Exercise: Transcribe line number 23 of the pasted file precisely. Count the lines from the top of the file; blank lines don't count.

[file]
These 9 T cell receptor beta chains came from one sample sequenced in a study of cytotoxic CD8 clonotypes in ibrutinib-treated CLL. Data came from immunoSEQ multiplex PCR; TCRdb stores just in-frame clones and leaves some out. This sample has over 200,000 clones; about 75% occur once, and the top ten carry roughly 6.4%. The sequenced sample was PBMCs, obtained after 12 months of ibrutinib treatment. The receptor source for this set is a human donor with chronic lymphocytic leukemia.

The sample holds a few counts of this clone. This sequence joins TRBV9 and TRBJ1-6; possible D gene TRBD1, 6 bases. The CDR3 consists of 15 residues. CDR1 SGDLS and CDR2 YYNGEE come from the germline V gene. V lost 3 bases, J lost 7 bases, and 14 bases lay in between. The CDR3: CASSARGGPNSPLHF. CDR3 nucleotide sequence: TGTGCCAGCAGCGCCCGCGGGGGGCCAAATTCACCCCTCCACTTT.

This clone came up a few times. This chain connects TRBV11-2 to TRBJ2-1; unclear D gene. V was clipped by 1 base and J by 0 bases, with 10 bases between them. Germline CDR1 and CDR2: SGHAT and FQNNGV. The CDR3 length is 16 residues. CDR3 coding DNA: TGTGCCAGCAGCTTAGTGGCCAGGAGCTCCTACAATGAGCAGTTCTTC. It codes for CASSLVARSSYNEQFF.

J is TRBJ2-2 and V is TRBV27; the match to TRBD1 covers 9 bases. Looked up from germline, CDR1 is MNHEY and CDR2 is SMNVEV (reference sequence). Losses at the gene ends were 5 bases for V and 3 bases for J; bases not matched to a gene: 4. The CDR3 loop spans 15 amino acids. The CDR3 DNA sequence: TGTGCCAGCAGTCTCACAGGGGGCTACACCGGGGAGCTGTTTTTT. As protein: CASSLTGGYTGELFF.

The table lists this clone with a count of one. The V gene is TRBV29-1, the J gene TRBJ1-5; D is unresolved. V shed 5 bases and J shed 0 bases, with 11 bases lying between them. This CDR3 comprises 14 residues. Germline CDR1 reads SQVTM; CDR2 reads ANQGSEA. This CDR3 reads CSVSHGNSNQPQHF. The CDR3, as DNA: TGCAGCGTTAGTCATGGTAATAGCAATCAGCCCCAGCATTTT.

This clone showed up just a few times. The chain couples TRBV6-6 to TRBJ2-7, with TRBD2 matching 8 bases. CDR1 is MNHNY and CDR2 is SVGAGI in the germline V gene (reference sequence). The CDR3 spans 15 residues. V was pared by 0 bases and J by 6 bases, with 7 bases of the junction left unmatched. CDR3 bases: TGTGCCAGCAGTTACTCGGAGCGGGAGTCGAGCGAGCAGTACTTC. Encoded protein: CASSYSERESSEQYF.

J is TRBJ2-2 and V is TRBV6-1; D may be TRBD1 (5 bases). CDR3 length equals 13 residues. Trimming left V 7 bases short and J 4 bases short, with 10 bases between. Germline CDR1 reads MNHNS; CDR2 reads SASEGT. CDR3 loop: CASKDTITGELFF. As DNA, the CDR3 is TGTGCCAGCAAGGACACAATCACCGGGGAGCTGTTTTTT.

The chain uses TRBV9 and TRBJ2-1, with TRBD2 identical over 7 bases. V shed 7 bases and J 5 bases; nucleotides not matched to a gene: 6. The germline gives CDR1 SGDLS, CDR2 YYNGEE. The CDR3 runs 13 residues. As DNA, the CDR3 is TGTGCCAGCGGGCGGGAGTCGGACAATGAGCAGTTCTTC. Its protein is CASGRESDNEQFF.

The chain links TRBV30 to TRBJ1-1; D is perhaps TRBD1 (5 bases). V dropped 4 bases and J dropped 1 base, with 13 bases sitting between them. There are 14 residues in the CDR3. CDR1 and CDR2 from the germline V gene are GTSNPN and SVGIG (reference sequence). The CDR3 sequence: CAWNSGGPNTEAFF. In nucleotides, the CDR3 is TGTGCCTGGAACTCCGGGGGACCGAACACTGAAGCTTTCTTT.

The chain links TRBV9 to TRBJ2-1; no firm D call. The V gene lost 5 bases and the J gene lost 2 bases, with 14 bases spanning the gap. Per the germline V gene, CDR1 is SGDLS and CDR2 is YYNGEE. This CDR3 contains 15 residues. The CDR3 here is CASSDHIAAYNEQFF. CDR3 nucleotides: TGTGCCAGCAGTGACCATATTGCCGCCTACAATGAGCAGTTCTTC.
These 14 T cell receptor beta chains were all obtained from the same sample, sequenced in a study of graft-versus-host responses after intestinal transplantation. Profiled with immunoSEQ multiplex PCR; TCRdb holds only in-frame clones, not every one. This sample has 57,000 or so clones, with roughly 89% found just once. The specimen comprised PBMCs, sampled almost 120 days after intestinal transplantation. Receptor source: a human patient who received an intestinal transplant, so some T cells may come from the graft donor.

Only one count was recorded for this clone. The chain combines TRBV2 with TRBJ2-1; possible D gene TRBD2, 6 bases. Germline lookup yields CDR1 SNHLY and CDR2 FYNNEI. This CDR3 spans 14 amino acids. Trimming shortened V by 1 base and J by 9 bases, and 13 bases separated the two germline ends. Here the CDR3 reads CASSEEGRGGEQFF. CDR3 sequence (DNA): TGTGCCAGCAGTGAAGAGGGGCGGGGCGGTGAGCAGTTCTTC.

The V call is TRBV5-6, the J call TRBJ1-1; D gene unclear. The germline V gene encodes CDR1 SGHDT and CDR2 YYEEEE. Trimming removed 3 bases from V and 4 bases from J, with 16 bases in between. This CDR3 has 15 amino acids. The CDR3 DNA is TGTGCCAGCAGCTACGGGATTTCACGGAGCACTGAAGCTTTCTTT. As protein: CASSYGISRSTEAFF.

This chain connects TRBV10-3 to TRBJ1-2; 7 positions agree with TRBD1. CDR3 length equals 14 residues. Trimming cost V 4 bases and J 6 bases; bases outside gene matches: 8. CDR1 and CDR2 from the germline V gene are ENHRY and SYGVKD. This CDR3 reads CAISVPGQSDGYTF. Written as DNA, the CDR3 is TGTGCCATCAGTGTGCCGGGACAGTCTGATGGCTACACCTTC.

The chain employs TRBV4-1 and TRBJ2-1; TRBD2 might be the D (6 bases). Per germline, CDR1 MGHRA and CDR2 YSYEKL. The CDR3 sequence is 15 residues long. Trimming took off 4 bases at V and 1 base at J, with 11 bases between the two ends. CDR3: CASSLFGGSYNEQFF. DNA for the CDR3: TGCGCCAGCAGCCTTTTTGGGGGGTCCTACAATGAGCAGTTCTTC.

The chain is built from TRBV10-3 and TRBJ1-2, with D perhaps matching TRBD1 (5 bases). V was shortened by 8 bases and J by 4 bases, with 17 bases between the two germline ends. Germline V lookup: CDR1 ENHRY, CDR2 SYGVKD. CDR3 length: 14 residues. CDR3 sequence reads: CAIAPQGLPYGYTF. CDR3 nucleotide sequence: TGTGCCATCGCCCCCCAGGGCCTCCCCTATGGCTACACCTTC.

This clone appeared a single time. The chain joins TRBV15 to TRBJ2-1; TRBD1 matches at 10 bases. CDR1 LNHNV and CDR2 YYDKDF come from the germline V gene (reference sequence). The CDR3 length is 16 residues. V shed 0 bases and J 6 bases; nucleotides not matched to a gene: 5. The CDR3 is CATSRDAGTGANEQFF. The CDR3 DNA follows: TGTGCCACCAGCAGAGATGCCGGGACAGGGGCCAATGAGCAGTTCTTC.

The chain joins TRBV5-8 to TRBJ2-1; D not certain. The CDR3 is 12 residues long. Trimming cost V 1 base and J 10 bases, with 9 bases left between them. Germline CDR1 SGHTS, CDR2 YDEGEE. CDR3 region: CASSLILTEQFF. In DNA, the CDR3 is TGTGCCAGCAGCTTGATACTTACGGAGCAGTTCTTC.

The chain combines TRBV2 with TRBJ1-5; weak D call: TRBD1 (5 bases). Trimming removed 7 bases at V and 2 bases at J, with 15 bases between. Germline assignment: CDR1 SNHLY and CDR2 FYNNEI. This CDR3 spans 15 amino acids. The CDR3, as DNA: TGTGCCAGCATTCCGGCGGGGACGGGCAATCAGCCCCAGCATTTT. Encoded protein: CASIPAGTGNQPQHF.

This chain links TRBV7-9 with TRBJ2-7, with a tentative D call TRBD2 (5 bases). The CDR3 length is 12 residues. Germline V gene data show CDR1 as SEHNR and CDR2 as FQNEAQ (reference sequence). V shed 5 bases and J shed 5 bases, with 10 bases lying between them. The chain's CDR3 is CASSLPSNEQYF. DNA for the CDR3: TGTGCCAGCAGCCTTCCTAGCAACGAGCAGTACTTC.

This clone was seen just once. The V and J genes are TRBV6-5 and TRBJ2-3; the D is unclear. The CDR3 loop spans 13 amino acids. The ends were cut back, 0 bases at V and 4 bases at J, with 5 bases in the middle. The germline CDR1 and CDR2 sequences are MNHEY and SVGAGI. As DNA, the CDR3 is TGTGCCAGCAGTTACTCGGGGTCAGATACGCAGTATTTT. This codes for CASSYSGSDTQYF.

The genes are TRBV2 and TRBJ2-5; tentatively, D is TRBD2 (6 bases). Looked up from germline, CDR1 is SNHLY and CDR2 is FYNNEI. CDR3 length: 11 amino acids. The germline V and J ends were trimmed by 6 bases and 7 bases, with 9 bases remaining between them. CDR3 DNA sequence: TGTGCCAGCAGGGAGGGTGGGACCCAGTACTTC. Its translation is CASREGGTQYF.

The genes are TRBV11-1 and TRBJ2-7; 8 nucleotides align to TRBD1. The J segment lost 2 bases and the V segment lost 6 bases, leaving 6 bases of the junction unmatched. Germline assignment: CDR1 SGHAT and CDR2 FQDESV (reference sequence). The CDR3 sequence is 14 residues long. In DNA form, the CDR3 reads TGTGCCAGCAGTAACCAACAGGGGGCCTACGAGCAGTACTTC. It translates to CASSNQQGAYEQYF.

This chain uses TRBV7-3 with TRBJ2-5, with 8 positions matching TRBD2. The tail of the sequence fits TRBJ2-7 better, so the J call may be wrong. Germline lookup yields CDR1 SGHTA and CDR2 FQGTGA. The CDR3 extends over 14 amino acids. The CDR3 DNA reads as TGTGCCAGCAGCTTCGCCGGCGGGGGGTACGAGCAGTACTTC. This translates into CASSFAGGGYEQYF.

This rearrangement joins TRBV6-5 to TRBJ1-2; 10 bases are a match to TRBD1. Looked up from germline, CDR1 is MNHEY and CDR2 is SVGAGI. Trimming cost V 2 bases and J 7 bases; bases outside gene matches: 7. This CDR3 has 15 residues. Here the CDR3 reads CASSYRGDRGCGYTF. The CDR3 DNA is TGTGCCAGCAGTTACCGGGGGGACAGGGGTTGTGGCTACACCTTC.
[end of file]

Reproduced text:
The genes are TRBV11-1 and TRBJ2-7; 8 nucleotides align to TRBD1. The J segment lost 2 bases and the V segment lost 6 bases, leaving 6 bases of the junction unmatched. Germline assignment: CDR1 SGHAT and CDR2 FQDESV (reference sequence). The CDR3 sequence is 14 residues long. In DNA form, the CDR3 reads TGTGCCAGCAGTAACCAACAGGGGGCCTACGAGCAGTACTTC. It translates to CASSNQQGAYEQYF.